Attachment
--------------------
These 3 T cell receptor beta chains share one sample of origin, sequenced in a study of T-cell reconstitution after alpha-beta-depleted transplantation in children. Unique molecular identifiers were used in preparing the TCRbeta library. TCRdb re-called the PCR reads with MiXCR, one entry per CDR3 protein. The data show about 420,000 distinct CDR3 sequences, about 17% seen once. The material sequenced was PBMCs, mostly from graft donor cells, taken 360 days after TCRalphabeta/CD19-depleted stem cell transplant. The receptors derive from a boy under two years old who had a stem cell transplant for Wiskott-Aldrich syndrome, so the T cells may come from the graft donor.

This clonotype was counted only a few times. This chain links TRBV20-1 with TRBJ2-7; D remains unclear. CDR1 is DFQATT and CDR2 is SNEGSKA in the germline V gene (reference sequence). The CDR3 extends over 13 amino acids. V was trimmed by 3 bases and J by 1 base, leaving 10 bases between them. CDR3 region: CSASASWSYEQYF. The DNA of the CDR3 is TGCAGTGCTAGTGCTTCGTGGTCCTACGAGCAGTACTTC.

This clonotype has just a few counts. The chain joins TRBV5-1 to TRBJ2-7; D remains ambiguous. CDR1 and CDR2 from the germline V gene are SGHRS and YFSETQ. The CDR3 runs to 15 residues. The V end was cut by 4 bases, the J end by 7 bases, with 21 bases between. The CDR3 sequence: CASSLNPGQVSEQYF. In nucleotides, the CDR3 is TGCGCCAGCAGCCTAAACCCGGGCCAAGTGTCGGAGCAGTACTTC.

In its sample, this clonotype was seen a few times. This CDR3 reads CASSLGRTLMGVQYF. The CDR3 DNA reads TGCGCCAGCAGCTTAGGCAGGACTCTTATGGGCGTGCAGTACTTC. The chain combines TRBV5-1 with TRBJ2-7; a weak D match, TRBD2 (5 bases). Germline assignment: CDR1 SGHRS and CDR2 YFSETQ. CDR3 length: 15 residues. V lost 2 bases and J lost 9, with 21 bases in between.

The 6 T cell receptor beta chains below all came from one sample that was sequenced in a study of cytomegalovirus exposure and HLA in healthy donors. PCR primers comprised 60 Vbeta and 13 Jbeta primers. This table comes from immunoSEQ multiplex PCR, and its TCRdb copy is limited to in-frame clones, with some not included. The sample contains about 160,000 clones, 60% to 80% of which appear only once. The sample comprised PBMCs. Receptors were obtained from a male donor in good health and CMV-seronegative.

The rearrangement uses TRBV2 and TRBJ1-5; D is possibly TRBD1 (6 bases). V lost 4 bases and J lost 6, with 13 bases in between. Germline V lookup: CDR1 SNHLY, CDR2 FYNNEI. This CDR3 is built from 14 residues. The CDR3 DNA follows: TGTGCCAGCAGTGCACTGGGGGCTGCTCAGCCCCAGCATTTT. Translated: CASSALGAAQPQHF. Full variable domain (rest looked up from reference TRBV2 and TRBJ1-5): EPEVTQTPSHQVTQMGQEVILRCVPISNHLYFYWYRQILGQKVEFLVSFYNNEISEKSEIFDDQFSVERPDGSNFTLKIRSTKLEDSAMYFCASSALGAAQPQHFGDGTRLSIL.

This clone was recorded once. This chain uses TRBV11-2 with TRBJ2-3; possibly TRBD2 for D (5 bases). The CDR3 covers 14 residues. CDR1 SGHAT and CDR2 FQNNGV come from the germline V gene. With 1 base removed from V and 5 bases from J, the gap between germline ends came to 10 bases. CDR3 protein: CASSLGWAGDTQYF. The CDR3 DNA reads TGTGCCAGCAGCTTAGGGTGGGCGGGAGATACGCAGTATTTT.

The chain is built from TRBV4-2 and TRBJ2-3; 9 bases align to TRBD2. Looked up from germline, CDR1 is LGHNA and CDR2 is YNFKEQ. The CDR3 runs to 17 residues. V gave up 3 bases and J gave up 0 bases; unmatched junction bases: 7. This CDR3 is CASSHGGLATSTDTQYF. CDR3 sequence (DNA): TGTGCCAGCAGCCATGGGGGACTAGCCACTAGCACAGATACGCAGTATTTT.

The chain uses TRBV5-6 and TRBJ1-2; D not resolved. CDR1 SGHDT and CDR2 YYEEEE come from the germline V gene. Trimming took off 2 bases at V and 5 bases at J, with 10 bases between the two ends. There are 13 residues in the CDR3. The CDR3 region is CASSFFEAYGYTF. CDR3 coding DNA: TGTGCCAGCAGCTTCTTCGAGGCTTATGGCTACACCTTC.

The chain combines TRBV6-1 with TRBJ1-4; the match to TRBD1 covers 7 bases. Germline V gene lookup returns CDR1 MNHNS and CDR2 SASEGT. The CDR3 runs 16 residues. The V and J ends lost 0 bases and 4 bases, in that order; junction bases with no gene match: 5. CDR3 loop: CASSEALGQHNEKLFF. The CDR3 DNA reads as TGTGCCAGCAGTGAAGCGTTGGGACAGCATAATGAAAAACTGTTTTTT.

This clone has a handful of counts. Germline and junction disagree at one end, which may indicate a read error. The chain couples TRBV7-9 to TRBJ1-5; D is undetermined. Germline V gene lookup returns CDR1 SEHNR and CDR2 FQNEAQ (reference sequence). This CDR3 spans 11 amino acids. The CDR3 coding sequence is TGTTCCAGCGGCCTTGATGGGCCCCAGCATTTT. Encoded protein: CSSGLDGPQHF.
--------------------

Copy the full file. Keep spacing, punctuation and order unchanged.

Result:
These 3 T cell receptor beta chains share one sample of origin, sequenced in a study of T-cell reconstitution after alpha-beta-depleted transplantation in children. Unique molecular identifiers were used in preparing the TCRbeta library. TCRdb re-called the PCR reads with MiXCR, one entry per CDR3 protein. The data show about 420,000 distinct CDR3 sequences, about 17% seen once. The material sequenced was PBMCs, mostly from graft donor cells, taken 360 days after TCRalphabeta/CD19-depleted stem cell transplant. The receptors derive from a boy under two years old who had a stem cell transplant for Wiskott-Aldrich syndrome, so the T cells may come from the graft donor.

This clonotype was counted only a few times. This chain links TRBV20-1 with TRBJ2-7; D remains unclear. CDR1 is DFQATT and CDR2 is SNEGSKA in the germline V gene (reference sequence). The CDR3 extends over 13 amino acids. V was trimmed by 3 bases and J by 1 base, leaving 10 bases between them. CDR3 region: CSASASWSYEQYF. The DNA of the CDR3 is TGCAGTGCTAGTGCTTCGTGGTCCTACGAGCAGTACTTC.

This clonotype has just a few counts. The chain joins TRBV5-1 to TRBJ2-7; D remains ambiguous. CDR1 and CDR2 from the germline V gene are SGHRS and YFSETQ. The CDR3 runs to 15 residues. The V end was cut by 4 bases, the J end by 7 bases, with 21 bases between. The CDR3 sequence: CASSLNPGQVSEQYF. In nucleotides, the CDR3 is TGCGCCAGCAGCCTAAACCCGGGCCAAGTGTCGGAGCAGTACTTC.

In its sample, this clonotype was seen a few times. This CDR3 reads CASSLGRTLMGVQYF. The CDR3 DNA reads TGCGCCAGCAGCTTAGGCAGGACTCTTATGGGCGTGCAGTACTTC. The chain combines TRBV5-1 with TRBJ2-7; a weak D match, TRBD2 (5 bases). Germline assignment: CDR1 SGHRS and CDR2 YFSETQ. CDR3 length: 15 residues. V lost 2 bases and J lost 9, with 21 bases in between.

The 6 T cell receptor beta chains below all came from one sample that was sequenced in a study of cytomegalovirus exposure and HLA in healthy donors. PCR primers comprised 60 Vbeta and 13 Jbeta primers. This table comes from immunoSEQ multiplex PCR, and its TCRdb copy is limited to in-frame clones, with some not included. The sample contains about 160,000 clones, 60% to 80% of which appear only once. The sample comprised PBMCs. Receptors were obtained from a male donor in good health and CMV-seronegative.

The rearrangement uses TRBV2 and TRBJ1-5; D is possibly TRBD1 (6 bases). V lost 4 bases and J lost 6, with 13 bases in between. Germline V lookup: CDR1 SNHLY, CDR2 FYNNEI. This CDR3 is built from 14 residues. The CDR3 DNA follows: TGTGCCAGCAGTGCACTGGGGGCTGCTCAGCCCCAGCATTTT. Translated: CASSALGAAQPQHF. Full variable domain (rest looked up from reference TRBV2 and TRBJ1-5): EPEVTQTPSHQVTQMGQEVILRCVPISNHLYFYWYRQILGQKVEFLVSFYNNEISEKSEIFDDQFSVERPDGSNFTLKIRSTKLEDSAMYFCASSALGAAQPQHFGDGTRLSIL.

This clone was recorded once. This chain uses TRBV11-2 with TRBJ2-3; possibly TRBD2 for D (5 bases). The CDR3 covers 14 residues. CDR1 SGHAT and CDR2 FQNNGV come from the germline V gene. With 1 base removed from V and 5 bases from J, the gap between germline ends came to 10 bases. CDR3 protein: CASSLGWAGDTQYF. The CDR3 DNA reads TGTGCCAGCAGCTTAGGGTGGGCGGGAGATACGCAGTATTTT.

The chain is built from TRBV4-2 and TRBJ2-3; 9 bases align to TRBD2. Looked up from germline, CDR1 is LGHNA and CDR2 is YNFKEQ. The CDR3 runs to 17 residues. V gave up 3 bases and J gave up 0 bases; unmatched junction bases: 7. This CDR3 is CASSHGGLATSTDTQYF. CDR3 sequence (DNA): TGTGCCAGCAGCCATGGGGGACTAGCCACTAGCACAGATACGCAGTATTTT.

The chain uses TRBV5-6 and TRBJ1-2; D not resolved. CDR1 SGHDT and CDR2 YYEEEE come from the germline V gene. Trimming took off 2 bases at V and 5 bases at J, with 10 bases between the two ends. There are 13 residues in the CDR3. The CDR3 region is CASSFFEAYGYTF. CDR3 coding DNA: TGTGCCAGCAGCTTCTTCGAGGCTTATGGCTACACCTTC.

The chain combines TRBV6-1 with TRBJ1-4; the match to TRBD1 covers 7 bases. Germline V gene lookup returns CDR1 MNHNS and CDR2 SASEGT. The CDR3 runs 16 residues. The V and J ends lost 0 bases and 4 bases, in that order; junction bases with no gene match: 5. CDR3 loop: CASSEALGQHNEKLFF. The CDR3 DNA reads as TGTGCCAGCAGTGAAGCGTTGGGACAGCATAATGAAAAACTGTTTTTT.

This clone has a handful of counts. Germline and junction disagree at one end, which may indicate a read error. The chain couples TRBV7-9 to TRBJ1-5; D is undetermined. Germline V gene lookup returns CDR1 SEHNR and CDR2 FQNEAQ (reference sequence). This CDR3 spans 11 amino acids. The CDR3 coding sequence is TGTTCCAGCGGCCTTGATGGGCCCCAGCATTTT. Encoded protein: CSSGLDGPQHF.